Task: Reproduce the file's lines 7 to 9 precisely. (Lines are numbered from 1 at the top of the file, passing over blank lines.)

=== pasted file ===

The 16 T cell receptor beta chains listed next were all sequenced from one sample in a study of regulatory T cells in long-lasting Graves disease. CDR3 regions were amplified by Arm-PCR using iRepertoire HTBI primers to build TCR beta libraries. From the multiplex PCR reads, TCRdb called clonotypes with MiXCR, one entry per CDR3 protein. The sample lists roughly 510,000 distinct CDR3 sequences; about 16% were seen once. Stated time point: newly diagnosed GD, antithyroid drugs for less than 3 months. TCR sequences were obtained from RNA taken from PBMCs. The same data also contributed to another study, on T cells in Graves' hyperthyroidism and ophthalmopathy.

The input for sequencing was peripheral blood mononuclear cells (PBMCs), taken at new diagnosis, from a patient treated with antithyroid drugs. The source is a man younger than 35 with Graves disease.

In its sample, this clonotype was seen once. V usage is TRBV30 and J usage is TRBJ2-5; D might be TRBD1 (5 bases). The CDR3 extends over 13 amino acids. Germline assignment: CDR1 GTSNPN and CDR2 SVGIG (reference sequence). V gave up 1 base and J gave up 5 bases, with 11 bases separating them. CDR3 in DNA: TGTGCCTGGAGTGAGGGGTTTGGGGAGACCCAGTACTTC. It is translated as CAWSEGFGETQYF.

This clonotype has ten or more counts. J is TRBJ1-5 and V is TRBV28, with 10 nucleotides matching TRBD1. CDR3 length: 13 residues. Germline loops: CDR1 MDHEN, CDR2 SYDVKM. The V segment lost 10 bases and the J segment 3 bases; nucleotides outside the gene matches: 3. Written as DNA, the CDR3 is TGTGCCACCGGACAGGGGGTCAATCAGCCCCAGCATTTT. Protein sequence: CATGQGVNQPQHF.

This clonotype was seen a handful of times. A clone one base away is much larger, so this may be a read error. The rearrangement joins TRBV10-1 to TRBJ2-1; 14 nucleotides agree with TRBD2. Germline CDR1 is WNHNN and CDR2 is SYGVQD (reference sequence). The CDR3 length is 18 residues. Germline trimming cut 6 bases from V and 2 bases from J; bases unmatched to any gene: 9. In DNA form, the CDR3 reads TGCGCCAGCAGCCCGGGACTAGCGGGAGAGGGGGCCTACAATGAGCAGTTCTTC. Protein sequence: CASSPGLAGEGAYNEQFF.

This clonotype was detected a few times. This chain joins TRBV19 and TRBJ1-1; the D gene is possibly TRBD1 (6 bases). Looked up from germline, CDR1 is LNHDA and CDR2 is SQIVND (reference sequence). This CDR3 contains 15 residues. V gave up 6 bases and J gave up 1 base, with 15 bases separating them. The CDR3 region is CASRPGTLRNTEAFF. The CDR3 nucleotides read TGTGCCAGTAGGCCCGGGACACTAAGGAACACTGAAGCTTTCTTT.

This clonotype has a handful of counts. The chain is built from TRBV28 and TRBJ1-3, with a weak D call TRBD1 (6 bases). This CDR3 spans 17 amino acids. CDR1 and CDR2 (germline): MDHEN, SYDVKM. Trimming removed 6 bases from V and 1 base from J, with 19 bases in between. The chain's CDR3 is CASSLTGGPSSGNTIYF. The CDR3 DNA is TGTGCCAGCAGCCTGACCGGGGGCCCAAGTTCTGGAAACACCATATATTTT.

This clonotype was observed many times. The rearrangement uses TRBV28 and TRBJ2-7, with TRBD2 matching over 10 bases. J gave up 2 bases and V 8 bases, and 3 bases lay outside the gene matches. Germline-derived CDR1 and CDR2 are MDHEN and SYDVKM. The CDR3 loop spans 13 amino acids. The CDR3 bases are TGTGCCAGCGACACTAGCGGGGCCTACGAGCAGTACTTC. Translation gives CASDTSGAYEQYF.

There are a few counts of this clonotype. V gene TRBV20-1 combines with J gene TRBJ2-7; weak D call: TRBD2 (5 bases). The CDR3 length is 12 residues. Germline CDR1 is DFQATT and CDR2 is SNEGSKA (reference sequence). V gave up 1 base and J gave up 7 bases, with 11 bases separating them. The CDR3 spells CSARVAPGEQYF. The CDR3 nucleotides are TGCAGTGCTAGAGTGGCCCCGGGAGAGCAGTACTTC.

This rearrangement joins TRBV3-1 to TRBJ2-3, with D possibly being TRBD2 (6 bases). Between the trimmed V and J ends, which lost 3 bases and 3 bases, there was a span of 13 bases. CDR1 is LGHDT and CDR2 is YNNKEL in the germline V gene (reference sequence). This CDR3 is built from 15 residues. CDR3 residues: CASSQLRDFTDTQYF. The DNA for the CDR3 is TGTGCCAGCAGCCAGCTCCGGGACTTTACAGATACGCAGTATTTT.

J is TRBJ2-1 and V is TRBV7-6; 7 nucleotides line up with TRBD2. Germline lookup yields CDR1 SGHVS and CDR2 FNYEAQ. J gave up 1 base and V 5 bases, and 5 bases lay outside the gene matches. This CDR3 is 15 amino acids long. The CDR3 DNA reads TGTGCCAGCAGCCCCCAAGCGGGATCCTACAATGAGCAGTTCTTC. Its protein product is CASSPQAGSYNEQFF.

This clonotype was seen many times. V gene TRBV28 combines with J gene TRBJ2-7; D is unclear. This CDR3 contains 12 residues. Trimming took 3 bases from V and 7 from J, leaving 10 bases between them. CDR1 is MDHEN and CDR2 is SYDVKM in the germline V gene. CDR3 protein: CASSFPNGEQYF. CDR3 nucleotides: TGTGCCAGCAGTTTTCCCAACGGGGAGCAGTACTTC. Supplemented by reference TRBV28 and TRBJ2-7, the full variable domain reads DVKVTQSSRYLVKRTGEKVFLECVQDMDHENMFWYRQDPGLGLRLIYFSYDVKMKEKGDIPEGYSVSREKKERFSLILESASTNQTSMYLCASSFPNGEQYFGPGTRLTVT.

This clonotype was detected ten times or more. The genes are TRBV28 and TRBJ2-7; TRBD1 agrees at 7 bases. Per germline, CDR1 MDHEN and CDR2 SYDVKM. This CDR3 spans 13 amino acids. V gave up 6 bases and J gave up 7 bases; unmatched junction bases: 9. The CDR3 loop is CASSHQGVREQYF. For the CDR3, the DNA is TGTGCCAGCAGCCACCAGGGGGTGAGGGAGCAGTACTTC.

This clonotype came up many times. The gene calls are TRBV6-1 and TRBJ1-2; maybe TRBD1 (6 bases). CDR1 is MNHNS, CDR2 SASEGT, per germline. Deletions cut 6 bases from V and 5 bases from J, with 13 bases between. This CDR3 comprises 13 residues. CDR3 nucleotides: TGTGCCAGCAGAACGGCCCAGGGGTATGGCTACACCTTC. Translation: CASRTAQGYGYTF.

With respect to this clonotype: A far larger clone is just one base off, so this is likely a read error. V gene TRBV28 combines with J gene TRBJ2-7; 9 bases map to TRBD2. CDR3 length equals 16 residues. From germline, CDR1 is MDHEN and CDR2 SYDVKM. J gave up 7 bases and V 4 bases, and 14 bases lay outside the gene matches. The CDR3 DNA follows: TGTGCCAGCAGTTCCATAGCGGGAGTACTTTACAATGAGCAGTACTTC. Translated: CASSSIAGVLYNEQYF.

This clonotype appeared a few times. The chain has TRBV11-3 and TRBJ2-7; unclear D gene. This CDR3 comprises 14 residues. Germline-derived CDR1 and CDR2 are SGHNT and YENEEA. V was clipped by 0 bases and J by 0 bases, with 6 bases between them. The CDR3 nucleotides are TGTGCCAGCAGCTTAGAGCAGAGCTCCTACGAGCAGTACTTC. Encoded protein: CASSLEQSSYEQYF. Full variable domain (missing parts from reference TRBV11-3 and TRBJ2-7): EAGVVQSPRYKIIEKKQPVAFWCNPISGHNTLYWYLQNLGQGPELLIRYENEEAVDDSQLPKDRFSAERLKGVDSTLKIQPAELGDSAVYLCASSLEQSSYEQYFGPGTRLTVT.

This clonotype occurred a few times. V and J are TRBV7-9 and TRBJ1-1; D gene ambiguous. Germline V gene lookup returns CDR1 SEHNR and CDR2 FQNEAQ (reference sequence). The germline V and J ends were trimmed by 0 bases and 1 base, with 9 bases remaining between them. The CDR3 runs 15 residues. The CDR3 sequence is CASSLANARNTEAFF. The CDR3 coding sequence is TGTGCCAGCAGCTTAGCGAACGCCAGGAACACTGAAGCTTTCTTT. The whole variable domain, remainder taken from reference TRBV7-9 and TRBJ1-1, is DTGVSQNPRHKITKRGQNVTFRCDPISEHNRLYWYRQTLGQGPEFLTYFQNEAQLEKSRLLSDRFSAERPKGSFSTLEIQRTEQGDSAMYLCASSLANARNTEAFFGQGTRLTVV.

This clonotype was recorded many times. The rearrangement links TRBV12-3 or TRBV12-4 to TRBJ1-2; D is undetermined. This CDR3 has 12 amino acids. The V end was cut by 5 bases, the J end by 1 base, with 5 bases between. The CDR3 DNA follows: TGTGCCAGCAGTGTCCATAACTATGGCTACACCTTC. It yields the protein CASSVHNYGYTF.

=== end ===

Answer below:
This clonotype has a handful of counts. The chain is built from TRBV28 and TRBJ1-3, with a weak D call TRBD1 (6 bases). This CDR3 spans 17 amino acids. CDR1 and CDR2 (germline): MDHEN, SYDVKM. Trimming removed 6 bases from V and 1 base from J, with 19 bases in between. The chain's CDR3 is CASSLTGGPSSGNTIYF. The CDR3 DNA is TGTGCCAGCAGCCTGACCGGGGGCCCAAGTTCTGGAAACACCATATATTTT.

This clonotype was observed many times. The rearrangement uses TRBV28 and TRBJ2-7, with TRBD2 matching over 10 bases. J gave up 2 bases and V 8 bases, and 3 bases lay outside the gene matches. Germline-derived CDR1 and CDR2 are MDHEN and SYDVKM. The CDR3 loop spans 13 amino acids. The CDR3 bases are TGTGCCAGCGACACTAGCGGGGCCTACGAGCAGTACTTC. Translation gives CASDTSGAYEQYF.

There are a few counts of this clonotype. V gene TRBV20-1 combines with J gene TRBJ2-7; weak D call: TRBD2 (5 bases). The CDR3 length is 12 residues. Germline CDR1 is DFQATT and CDR2 is SNEGSKA (reference sequence). V gave up 1 base and J gave up 7 bases, with 11 bases separating them. The CDR3 spells CSARVAPGEQYF. The CDR3 nucleotides are TGCAGTGCTAGAGTGGCCCCGGGAGAGCAGTACTTC.